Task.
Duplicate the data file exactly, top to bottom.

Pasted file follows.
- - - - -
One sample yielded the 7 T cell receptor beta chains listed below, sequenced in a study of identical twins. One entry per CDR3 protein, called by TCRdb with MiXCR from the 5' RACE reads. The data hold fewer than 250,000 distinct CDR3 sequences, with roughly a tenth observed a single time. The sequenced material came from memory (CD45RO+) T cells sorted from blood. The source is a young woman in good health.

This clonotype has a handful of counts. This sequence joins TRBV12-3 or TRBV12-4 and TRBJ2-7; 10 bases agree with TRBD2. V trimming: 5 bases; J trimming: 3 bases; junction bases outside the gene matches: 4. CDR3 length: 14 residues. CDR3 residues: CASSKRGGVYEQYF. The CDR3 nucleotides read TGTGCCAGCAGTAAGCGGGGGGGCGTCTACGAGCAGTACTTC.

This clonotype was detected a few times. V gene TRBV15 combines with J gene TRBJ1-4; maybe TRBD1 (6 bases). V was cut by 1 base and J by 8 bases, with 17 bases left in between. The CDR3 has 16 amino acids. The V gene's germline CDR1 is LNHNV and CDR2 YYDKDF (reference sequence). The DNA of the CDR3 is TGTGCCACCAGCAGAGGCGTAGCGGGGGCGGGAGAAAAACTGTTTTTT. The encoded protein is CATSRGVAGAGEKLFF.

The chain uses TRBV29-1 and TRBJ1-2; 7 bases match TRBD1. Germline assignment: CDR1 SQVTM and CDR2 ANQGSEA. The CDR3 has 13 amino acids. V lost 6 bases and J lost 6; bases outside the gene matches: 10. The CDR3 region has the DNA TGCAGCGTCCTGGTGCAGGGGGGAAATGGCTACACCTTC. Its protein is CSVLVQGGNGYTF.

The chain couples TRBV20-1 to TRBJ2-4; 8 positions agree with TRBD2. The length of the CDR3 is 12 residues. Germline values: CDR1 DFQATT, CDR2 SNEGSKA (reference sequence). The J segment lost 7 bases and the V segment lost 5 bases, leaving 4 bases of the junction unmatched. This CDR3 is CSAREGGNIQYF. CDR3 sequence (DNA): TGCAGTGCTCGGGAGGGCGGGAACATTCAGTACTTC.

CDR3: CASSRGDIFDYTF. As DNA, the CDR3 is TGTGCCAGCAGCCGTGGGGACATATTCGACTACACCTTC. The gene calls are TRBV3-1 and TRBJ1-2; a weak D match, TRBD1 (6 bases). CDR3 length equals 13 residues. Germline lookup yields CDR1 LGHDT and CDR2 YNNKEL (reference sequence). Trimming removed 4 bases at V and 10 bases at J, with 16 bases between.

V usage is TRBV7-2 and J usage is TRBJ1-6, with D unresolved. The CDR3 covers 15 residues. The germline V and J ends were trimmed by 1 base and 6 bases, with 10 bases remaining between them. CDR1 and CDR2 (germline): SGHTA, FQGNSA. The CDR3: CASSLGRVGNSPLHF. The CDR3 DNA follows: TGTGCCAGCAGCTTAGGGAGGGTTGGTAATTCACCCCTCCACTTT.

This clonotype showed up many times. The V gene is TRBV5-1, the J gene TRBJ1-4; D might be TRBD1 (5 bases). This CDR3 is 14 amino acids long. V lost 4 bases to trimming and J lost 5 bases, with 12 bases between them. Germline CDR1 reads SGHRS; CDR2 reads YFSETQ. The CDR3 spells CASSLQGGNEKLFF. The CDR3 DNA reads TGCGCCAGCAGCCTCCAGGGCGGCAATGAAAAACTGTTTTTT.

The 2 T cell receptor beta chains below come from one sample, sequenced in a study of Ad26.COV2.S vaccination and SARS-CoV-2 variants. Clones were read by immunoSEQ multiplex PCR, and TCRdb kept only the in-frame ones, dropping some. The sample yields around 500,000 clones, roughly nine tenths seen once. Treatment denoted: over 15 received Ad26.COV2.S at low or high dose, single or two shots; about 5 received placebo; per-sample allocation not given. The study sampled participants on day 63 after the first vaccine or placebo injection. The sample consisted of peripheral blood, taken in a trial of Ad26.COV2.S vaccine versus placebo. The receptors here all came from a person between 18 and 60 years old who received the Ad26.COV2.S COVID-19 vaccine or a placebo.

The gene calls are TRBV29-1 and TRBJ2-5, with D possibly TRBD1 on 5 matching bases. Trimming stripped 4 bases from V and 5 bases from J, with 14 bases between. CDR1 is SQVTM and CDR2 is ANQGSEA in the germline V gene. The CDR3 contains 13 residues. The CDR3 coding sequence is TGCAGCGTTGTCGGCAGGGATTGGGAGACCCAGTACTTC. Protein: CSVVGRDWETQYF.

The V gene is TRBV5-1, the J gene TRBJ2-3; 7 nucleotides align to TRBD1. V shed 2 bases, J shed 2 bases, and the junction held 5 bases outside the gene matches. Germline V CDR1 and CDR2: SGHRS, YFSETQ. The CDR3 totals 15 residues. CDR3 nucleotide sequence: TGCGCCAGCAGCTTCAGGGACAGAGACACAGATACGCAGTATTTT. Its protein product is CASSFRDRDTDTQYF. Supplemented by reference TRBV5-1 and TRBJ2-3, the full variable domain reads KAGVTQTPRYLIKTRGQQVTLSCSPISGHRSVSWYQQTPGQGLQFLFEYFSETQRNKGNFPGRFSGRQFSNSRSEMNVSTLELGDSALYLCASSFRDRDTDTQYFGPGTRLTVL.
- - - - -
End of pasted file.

One sample yielded the 7 T cell receptor beta chains listed below, sequenced in a study of identical twins. One entry per CDR3 protein, called by TCRdb with MiXCR from the 5' RACE reads. The data hold fewer than 250,000 distinct CDR3 sequences, with roughly a tenth observed a single time. The sequenced material came from memory (CD45RO+) T cells sorted from blood. The source is a young woman in good health.

This clonotype has a handful of counts. This sequence joins TRBV12-3 or TRBV12-4 and TRBJ2-7; 10 bases agree with TRBD2. V trimming: 5 bases; J trimming: 3 bases; junction bases outside the gene matches: 4. CDR3 length: 14 residues. CDR3 residues: CASSKRGGVYEQYF. The CDR3 nucleotides read TGTGCCAGCAGTAAGCGGGGGGGCGTCTACGAGCAGTACTTC.

This clonotype was detected a few times. V gene TRBV15 combines with J gene TRBJ1-4; maybe TRBD1 (6 bases). V was cut by 1 base and J by 8 bases, with 17 bases left in between. The CDR3 has 16 amino acids. The V gene's germline CDR1 is LNHNV and CDR2 YYDKDF (reference sequence). The DNA of the CDR3 is TGTGCCACCAGCAGAGGCGTAGCGGGGGCGGGAGAAAAACTGTTTTTT. The encoded protein is CATSRGVAGAGEKLFF.

The chain uses TRBV29-1 and TRBJ1-2; 7 bases match TRBD1. Germline assignment: CDR1 SQVTM and CDR2 ANQGSEA. The CDR3 has 13 amino acids. V lost 6 bases and J lost 6; bases outside the gene matches: 10. The CDR3 region has the DNA TGCAGCGTCCTGGTGCAGGGGGGAAATGGCTACACCTTC. Its protein is CSVLVQGGNGYTF.

The chain couples TRBV20-1 to TRBJ2-4; 8 positions agree with TRBD2. The length of the CDR3 is 12 residues. Germline values: CDR1 DFQATT, CDR2 SNEGSKA (reference sequence). The J segment lost 7 bases and the V segment lost 5 bases, leaving 4 bases of the junction unmatched. This CDR3 is CSAREGGNIQYF. CDR3 sequence (DNA): TGCAGTGCTCGGGAGGGCGGGAACATTCAGTACTTC.

CDR3: CASSRGDIFDYTF. As DNA, the CDR3 is TGTGCCAGCAGCCGTGGGGACATATTCGACTACACCTTC. The gene calls are TRBV3-1 and TRBJ1-2; a weak D match, TRBD1 (6 bases). CDR3 length equals 13 residues. Germline lookup yields CDR1 LGHDT and CDR2 YNNKEL (reference sequence). Trimming removed 4 bases at V and 10 bases at J, with 16 bases between.

V usage is TRBV7-2 and J usage is TRBJ1-6, with D unresolved. The CDR3 covers 15 residues. The germline V and J ends were trimmed by 1 base and 6 bases, with 10 bases remaining between them. CDR1 and CDR2 (germline): SGHTA, FQGNSA. The CDR3: CASSLGRVGNSPLHF. The CDR3 DNA follows: TGTGCCAGCAGCTTAGGGAGGGTTGGTAATTCACCCCTCCACTTT.

This clonotype showed up many times. The V gene is TRBV5-1, the J gene TRBJ1-4; D might be TRBD1 (5 bases). This CDR3 is 14 amino acids long. V lost 4 bases to trimming and J lost 5 bases, with 12 bases between them. Germline CDR1 reads SGHRS; CDR2 reads YFSETQ. The CDR3 spells CASSLQGGNEKLFF. The CDR3 DNA reads TGCGCCAGCAGCCTCCAGGGCGGCAATGAAAAACTGTTTTTT.

The 2 T cell receptor beta chains below come from one sample, sequenced in a study of Ad26.COV2.S vaccination and SARS-CoV-2 variants. Clones were read by immunoSEQ multiplex PCR, and TCRdb kept only the in-frame ones, dropping some. The sample yields around 500,000 clones, roughly nine tenths seen once. Treatment denoted: over 15 received Ad26.COV2.S at low or high dose, single or two shots; about 5 received placebo; per-sample allocation not given. The study sampled participants on day 63 after the first vaccine or placebo injection. The sample consisted of peripheral blood, taken in a trial of Ad26.COV2.S vaccine versus placebo. The receptors here all came from a person between 18 and 60 years old who received the Ad26.COV2.S COVID-19 vaccine or a placebo.

The gene calls are TRBV29-1 and TRBJ2-5, with D possibly TRBD1 on 5 matching bases. Trimming stripped 4 bases from V and 5 bases from J, with 14 bases between. CDR1 is SQVTM and CDR2 is ANQGSEA in the germline V gene. The CDR3 contains 13 residues. The CDR3 coding sequence is TGCAGCGTTGTCGGCAGGGATTGGGAGACCCAGTACTTC. Protein: CSVVGRDWETQYF.

The V gene is TRBV5-1, the J gene TRBJ2-3; 7 nucleotides align to TRBD1. V shed 2 bases, J shed 2 bases, and the junction held 5 bases outside the gene matches. Germline V CDR1 and CDR2: SGHRS, YFSETQ. The CDR3 totals 15 residues. CDR3 nucleotide sequence: TGCGCCAGCAGCTTCAGGGACAGAGACACAGATACGCAGTATTTT. Its protein product is CASSFRDRDTDTQYF. Supplemented by reference TRBV5-1 and TRBJ2-3, the full variable domain reads KAGVTQTPRYLIKTRGQQVTLSCSPISGHRSVSWYQQTPGQGLQFLFEYFSETQRNKGNFPGRFSGRQFSNSRSEMNVSTLELGDSALYLCASSFRDRDTDTQYFGPGTRLTVL.